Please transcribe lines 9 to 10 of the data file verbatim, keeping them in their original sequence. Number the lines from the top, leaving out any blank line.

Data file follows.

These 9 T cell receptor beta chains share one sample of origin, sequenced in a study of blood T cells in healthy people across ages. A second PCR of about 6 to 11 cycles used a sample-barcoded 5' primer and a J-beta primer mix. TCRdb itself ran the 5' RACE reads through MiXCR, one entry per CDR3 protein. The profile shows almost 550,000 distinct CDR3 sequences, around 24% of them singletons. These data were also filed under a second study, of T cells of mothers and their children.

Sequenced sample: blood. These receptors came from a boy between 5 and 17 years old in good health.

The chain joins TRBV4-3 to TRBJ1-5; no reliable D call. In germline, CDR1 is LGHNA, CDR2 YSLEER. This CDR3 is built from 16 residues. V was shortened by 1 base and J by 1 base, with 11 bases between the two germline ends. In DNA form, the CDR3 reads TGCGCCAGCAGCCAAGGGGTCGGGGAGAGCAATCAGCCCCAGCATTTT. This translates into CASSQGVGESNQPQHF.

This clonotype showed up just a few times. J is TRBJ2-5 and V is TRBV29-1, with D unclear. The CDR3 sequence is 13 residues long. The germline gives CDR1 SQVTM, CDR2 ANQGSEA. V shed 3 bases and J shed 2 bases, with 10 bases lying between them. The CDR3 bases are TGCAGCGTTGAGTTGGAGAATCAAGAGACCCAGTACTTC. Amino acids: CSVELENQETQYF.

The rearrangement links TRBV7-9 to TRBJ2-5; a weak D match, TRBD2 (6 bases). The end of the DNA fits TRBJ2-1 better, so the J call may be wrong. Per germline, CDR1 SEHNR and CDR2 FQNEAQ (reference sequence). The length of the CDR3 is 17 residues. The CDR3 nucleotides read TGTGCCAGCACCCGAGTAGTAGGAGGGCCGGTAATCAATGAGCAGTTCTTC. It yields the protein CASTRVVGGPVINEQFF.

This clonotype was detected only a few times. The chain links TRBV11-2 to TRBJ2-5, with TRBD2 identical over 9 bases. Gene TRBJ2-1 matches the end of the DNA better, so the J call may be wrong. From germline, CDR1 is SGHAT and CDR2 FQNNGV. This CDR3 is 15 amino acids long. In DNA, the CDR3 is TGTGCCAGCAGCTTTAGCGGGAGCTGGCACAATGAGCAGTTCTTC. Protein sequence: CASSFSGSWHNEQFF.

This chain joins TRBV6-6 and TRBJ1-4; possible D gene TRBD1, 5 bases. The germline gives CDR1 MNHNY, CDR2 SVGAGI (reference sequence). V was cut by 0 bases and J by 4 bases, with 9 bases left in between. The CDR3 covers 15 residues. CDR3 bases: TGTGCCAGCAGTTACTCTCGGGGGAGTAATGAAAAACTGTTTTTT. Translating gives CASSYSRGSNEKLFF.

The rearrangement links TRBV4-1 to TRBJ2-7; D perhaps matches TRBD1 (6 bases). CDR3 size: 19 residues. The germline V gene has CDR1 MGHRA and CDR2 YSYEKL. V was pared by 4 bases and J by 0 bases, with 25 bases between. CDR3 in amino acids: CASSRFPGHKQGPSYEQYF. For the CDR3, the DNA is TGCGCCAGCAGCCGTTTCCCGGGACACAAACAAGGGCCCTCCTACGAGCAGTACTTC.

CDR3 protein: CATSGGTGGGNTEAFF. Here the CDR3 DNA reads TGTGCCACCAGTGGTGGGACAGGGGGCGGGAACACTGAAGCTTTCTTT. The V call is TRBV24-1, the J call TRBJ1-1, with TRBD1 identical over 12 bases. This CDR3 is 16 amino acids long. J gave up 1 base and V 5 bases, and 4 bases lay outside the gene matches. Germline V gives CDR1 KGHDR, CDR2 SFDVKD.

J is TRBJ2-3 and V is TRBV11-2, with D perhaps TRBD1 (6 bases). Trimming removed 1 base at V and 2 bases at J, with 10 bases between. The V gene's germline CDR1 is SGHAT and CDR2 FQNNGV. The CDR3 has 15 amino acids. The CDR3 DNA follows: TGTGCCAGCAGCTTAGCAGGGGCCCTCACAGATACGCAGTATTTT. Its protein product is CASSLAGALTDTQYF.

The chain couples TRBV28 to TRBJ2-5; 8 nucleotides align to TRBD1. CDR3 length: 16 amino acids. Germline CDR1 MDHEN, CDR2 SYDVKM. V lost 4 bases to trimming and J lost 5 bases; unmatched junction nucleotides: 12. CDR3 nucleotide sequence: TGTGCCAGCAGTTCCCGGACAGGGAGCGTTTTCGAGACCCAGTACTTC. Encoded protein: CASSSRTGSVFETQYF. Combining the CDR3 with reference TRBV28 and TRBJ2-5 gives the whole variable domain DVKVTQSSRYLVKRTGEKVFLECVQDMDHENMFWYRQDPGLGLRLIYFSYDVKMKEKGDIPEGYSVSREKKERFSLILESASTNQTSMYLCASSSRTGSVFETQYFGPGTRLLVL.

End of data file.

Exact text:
CDR3 protein: CATSGGTGGGNTEAFF. Here the CDR3 DNA reads TGTGCCACCAGTGGTGGGACAGGGGGCGGGAACACTGAAGCTTTCTTT. The V call is TRBV24-1, the J call TRBJ1-1, with TRBD1 identical over 12 bases. This CDR3 is 16 amino acids long. J gave up 1 base and V 5 bases, and 4 bases lay outside the gene matches. Germline V gives CDR1 KGHDR, CDR2 SFDVKD.

J is TRBJ2-3 and V is TRBV11-2, with D perhaps TRBD1 (6 bases). Trimming removed 1 base at V and 2 bases at J, with 10 bases between. The V gene's germline CDR1 is SGHAT and CDR2 FQNNGV. The CDR3 has 15 amino acids. The CDR3 DNA follows: TGTGCCAGCAGCTTAGCAGGGGCCCTCACAGATACGCAGTATTTT. Its protein product is CASSLAGALTDTQYF.